[WASHINGTON, D.C.] GREENLEAF, James (1765-1843), .S. consul to Amsterdam. Printed document signed, "Plan eener Negotiatie...Ten Comptoire van de Heeren Rocquette, Elzevier en Beeldemaker, te Rootterdam, Voor rekeening van den Wel-Ed. Heer James Greenleaf" [Scheme of a Negotiation...at the Offices of Messrs. Rocquette, Elsevier and Beeldemaker, at Rotterdam, for the Account of the Right Honourable James Greenleaf] Rotterdam, 15 December 1794. 4 pages, folio.
THE NEW FEDERAL CITY AS A TARGET FOR LAND SPECULATORS: A RARE DUTCH LOAN CERTIFICATE FOR PRIME D.C. LOTS
Hamilton and Jefferson having struck their deal to move the nation's capital from iniquitous New York to virtuous Virginia, it fell to President Washington to oversee the construction of the new Federal City. He appointed Pierre L'Enfant to draw up the architectural plan, and named three trusted friends to serve as commissioners to supervise the sale and development of property lots: Daniel Carroll, Thomas Johnson and David Stuart. Onto this wide open field of opportunity stepped James Greenleaf in 1793, a young Bostonian, cousin (by marriage) of John Adams. Greenleaf used his friendship with presidential secretary Tobias Lear to win the confidence of Washington, who in turn convinced the commissioners to sell Greenleaf 3,000 lots. Greenleaf paid with a promise instead of cash: he would give the commissioners $12,000 a year for seven years, and he backed that commitment with boasts of a million-dollar line of credit available to him for the asking in Holland. Such prospects no doubt played a key part in Washington's decision to appoint him the American consul to Amsterdam in October 1793.
This loan was the best Greenleaf could do--a million guilders instead of dollars (equivalent to $400,000). The lots here listed as collateral include some of the prime real estate of present-day Washington: Lots 680-682 are home to Union Station Plaza and Columbus Circle; Lot 725 is where the Hart Senate Office Building stands; and the Jefferson Building of the Library of Congress now covers Lot 730. Washington told Lear in September 1793 that Greenleaf "has dipped deeply in the concerns of the Federal City...on very advantageous terms for himself," but the President hoped such speculation would bring needed cash to the city's treasury (Works, 33:105). In December 1793 Greenleaf bought another 3,000 lots in league with Declaration signer Robert Morris and John Nicholson, who were together trying to build a real estate empire on the western frontier. Washington's "repugnance was greater" towards this second sale since Greenleaf "was speculating deeply...thereby laying the foundation of immense profit to himself and those with whom he was concerned." (Works, 34: 79-80)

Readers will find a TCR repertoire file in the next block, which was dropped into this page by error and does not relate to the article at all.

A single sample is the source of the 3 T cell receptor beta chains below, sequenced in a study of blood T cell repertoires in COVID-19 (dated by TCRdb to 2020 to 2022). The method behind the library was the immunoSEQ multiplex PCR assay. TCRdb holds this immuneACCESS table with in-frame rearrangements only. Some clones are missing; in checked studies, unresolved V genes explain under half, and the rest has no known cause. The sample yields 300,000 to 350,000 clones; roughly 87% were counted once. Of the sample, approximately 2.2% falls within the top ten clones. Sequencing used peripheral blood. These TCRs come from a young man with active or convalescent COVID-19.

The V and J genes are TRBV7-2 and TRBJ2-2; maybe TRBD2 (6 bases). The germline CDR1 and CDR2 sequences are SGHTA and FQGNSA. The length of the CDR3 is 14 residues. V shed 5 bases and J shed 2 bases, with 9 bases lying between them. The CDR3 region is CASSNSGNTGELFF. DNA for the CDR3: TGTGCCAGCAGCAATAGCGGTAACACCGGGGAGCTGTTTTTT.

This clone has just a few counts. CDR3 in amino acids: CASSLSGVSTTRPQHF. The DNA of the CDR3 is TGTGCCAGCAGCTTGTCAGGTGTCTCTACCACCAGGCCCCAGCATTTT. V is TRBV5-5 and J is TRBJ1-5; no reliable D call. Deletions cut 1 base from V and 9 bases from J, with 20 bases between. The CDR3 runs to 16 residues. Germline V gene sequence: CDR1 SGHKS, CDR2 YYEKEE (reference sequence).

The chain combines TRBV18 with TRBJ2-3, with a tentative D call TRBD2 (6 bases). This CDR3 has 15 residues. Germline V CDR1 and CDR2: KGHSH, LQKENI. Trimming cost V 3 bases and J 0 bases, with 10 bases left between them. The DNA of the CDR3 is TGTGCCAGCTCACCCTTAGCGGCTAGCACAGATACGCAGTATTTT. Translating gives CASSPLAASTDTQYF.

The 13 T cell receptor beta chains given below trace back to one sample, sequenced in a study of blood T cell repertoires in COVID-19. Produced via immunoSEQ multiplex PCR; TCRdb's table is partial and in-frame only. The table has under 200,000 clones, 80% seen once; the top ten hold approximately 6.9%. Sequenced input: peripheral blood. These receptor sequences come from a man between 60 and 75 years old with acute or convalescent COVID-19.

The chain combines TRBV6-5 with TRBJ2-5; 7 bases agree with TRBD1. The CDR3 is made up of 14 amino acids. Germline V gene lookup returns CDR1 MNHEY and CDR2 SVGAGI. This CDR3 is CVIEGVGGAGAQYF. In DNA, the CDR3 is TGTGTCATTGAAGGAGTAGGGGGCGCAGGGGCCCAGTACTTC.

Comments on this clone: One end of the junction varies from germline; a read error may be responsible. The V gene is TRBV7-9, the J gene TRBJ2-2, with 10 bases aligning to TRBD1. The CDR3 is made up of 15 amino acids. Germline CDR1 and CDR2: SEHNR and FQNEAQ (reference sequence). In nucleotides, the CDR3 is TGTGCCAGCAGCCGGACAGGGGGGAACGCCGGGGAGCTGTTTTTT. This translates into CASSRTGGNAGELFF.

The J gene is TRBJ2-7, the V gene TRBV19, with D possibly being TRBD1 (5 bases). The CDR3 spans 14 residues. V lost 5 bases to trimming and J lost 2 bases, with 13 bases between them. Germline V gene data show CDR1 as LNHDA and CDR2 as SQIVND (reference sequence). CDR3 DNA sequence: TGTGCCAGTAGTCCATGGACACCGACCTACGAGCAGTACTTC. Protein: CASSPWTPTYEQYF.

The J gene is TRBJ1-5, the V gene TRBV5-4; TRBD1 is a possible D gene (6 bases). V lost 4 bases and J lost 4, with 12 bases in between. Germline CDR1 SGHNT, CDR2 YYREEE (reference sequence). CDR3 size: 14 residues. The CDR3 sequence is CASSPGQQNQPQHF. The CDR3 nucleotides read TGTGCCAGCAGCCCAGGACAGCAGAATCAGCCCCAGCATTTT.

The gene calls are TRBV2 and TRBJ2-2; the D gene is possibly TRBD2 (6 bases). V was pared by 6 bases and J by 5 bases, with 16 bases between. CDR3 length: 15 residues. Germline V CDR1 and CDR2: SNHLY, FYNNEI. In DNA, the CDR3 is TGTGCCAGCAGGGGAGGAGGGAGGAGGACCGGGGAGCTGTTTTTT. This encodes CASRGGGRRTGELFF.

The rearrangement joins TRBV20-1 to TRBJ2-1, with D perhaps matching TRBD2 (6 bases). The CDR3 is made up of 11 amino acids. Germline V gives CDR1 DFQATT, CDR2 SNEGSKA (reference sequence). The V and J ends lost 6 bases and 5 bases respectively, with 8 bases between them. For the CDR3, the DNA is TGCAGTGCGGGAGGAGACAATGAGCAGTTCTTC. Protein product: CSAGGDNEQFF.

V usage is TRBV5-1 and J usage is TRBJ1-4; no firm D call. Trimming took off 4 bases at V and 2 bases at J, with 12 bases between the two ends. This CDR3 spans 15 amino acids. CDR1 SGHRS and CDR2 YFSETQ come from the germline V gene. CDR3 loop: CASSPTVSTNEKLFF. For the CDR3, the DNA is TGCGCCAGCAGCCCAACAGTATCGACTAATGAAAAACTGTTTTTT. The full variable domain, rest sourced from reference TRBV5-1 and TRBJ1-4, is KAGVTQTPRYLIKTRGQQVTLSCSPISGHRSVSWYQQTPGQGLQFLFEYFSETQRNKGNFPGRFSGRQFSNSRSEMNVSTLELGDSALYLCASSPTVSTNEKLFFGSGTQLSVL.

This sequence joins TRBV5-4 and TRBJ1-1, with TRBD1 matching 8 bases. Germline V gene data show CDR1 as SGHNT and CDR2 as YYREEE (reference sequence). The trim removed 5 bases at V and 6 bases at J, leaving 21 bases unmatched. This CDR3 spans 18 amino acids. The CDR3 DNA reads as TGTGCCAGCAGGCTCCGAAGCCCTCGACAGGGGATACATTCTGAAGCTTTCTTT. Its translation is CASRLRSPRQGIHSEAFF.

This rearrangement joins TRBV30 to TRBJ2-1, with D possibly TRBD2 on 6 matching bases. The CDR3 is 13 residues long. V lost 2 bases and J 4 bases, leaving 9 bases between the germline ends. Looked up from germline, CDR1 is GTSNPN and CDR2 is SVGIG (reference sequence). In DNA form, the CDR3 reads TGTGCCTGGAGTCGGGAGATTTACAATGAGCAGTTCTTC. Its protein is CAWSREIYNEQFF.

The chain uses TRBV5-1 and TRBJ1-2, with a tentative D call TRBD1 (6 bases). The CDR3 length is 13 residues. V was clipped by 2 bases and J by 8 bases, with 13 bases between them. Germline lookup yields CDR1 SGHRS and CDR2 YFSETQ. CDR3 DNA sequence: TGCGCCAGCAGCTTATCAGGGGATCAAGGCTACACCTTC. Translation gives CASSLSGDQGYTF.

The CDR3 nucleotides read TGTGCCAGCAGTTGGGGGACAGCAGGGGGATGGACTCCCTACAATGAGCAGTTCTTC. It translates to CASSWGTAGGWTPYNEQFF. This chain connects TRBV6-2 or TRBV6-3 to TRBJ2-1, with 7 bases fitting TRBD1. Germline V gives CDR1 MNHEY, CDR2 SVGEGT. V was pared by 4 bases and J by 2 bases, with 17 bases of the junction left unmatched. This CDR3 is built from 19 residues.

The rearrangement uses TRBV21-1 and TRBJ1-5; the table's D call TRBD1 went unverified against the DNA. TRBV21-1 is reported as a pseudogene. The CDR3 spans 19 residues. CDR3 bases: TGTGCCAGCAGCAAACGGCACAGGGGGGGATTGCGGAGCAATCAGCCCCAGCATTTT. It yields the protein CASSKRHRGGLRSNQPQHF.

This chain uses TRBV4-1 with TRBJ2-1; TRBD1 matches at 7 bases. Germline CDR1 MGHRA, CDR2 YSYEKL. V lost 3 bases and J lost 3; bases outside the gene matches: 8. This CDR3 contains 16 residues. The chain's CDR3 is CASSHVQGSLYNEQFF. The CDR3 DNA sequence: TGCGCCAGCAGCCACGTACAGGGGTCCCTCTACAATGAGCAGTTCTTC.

Greenleaf's pyramidal schemes were crumbling by late 1795, and Washington was calling the Bostonian's contract with the Commissioners "an unproductive and a disagreeable spectacle." (Works, 34: 305) In September 1795, as our document indicates, the Dutch bankers scaled back their loan to a $60,000 mortgage on 250 lots, and packaged it to Dutch investors. Our instrument is one of only 150 shares offered, and investors could present the coupon included here to receive payment at the bank's offices. Few likely did so, since Greenleaf's many creditors threw him into debtor's prison. The debacle convinced Washington and the commissioners that Congress, and not speculators, had to finance the city's construction. Greenleaf died in 1842, but the litigation over his holdings long outlived him. The last action concerning his tangled deals was not concluded until 1857.
Dutch banking documents concerning early Washington D.C. are extremely rare. One copy recorded in Library of Congress.